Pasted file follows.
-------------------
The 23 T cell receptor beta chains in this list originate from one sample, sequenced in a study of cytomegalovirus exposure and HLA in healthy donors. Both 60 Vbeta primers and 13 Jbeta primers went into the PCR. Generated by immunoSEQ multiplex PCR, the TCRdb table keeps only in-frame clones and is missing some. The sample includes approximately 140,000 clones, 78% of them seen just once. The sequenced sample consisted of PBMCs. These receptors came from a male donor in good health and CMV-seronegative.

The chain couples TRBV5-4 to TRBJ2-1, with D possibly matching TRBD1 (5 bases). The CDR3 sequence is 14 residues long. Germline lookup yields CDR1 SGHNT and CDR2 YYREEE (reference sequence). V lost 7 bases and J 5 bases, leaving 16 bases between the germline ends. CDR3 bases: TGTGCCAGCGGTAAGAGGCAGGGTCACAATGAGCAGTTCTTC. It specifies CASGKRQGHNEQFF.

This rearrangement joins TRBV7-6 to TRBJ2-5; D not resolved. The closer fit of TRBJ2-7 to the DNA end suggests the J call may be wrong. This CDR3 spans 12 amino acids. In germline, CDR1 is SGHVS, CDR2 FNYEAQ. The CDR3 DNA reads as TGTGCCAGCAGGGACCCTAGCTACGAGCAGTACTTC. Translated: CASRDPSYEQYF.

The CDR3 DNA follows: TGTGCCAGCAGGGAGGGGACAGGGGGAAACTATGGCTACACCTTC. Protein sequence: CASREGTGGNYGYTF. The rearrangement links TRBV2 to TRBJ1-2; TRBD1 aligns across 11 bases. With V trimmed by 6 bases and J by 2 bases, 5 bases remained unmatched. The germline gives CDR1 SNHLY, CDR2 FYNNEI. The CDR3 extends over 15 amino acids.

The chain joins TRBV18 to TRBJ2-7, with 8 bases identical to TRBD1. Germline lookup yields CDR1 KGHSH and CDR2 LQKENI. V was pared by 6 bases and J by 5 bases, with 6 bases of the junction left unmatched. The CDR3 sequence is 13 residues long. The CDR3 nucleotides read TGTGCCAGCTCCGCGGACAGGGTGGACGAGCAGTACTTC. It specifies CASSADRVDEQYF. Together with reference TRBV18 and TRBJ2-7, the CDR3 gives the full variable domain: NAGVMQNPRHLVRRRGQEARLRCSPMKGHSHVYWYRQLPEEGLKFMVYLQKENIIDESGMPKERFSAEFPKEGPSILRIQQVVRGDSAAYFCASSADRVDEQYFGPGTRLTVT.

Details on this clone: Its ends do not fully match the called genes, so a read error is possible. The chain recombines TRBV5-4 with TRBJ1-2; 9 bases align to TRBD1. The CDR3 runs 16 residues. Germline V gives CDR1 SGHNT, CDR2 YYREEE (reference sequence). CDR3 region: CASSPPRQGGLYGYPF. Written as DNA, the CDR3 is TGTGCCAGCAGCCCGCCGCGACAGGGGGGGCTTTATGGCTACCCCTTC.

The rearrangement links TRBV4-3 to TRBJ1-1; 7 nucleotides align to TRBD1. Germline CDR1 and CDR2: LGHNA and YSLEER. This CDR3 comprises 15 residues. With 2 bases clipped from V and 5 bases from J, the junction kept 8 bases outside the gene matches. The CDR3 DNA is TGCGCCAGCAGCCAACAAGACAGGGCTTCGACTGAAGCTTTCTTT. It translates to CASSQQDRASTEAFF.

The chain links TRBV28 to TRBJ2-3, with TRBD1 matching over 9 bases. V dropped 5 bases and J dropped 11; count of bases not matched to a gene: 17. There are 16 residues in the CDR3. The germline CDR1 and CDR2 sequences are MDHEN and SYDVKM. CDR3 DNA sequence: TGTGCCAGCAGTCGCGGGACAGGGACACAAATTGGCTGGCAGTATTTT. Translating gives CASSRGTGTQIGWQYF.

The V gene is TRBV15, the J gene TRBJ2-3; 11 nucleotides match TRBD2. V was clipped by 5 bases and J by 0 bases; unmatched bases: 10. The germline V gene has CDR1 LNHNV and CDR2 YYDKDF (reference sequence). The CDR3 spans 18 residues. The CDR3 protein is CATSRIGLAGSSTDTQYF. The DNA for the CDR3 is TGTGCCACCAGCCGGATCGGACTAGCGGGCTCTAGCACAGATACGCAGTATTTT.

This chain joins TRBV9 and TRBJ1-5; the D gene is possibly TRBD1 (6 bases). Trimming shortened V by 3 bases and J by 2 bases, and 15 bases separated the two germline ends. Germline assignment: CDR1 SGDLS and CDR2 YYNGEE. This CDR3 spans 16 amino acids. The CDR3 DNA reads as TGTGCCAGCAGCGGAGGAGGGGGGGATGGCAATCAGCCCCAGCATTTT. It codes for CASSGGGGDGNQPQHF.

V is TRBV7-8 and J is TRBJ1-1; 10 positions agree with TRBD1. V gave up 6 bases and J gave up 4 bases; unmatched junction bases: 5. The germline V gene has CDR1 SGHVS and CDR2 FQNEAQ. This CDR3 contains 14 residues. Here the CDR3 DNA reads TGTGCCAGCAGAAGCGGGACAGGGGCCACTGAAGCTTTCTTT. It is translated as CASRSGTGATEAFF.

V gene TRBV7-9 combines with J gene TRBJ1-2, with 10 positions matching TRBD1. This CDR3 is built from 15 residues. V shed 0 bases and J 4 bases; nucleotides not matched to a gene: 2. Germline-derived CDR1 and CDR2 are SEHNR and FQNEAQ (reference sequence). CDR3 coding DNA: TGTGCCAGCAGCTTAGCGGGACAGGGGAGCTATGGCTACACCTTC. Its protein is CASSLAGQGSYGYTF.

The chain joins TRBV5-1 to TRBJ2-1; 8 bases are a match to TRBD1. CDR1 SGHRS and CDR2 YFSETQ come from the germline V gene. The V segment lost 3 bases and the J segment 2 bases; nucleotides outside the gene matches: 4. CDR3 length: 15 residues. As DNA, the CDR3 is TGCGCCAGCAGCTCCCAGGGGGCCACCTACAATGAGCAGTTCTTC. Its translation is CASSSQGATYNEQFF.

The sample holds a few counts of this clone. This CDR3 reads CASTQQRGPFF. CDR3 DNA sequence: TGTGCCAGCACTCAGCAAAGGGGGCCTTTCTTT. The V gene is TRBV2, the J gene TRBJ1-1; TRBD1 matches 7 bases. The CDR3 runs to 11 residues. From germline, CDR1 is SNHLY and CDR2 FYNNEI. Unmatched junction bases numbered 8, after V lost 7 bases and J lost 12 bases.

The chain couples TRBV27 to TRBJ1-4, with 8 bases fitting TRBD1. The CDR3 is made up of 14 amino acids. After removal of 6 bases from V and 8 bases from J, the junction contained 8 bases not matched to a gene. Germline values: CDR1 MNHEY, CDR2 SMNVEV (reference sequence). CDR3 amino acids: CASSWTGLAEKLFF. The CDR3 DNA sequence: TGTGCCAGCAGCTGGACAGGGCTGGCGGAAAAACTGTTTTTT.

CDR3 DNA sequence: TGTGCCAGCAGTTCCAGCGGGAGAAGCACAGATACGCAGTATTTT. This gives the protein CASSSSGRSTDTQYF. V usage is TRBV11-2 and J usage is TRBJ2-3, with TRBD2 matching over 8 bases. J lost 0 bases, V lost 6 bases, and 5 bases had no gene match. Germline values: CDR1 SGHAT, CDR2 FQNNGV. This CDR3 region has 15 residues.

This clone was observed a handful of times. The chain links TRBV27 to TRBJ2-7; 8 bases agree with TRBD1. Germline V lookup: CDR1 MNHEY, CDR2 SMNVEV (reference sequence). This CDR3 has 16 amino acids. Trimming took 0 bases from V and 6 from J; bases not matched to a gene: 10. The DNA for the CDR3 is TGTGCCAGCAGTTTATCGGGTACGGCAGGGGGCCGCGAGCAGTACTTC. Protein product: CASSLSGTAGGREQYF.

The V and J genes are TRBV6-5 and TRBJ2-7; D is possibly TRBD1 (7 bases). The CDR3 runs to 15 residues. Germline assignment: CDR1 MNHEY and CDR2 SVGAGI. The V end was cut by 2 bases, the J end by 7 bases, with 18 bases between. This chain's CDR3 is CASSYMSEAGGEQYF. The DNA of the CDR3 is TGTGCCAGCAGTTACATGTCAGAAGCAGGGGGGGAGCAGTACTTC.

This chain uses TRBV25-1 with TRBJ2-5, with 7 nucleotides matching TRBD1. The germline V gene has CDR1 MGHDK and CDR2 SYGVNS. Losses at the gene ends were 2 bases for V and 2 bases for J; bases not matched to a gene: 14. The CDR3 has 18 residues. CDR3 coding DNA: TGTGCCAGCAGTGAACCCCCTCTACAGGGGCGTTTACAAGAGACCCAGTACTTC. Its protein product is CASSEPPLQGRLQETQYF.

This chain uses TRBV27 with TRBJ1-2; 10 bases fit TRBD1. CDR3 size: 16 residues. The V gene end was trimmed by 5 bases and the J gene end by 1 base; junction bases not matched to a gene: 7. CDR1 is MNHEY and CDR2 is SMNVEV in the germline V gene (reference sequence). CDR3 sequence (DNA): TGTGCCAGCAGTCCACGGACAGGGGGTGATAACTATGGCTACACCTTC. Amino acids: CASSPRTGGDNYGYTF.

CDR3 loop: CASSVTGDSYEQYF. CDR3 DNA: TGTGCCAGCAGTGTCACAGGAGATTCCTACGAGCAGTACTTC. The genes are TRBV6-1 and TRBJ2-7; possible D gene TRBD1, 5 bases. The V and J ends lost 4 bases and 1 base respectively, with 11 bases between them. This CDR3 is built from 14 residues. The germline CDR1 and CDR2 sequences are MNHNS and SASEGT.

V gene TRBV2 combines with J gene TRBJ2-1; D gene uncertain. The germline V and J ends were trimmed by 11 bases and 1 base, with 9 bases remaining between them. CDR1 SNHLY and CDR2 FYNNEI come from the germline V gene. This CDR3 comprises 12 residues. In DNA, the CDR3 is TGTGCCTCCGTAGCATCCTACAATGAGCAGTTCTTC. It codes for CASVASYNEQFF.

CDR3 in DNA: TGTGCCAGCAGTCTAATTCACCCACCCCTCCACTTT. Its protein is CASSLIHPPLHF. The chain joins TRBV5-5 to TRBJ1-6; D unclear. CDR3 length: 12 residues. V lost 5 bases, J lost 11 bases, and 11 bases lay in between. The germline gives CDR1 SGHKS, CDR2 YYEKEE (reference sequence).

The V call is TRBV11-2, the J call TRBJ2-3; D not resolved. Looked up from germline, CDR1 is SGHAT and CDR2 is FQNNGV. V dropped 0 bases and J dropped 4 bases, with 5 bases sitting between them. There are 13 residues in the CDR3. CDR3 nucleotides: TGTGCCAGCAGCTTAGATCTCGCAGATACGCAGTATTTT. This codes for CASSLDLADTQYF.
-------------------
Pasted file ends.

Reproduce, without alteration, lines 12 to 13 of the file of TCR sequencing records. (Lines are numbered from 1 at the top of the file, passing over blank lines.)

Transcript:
V gene TRBV7-9 combines with J gene TRBJ1-2, with 10 positions matching TRBD1. This CDR3 is built from 15 residues. V shed 0 bases and J 4 bases; nucleotides not matched to a gene: 2. Germline-derived CDR1 and CDR2 are SEHNR and FQNEAQ (reference sequence). CDR3 coding DNA: TGTGCCAGCAGCTTAGCGGGACAGGGGAGCTATGGCTACACCTTC. Its protein is CASSLAGQGSYGYTF.

The chain joins TRBV5-1 to TRBJ2-1; 8 bases are a match to TRBD1. CDR1 SGHRS and CDR2 YFSETQ come from the germline V gene. The V segment lost 3 bases and the J segment 2 bases; nucleotides outside the gene matches: 4. CDR3 length: 15 residues. As DNA, the CDR3 is TGCGCCAGCAGCTCCCAGGGGGCCACCTACAATGAGCAGTTCTTC. Its translation is CASSSQGATYNEQFF.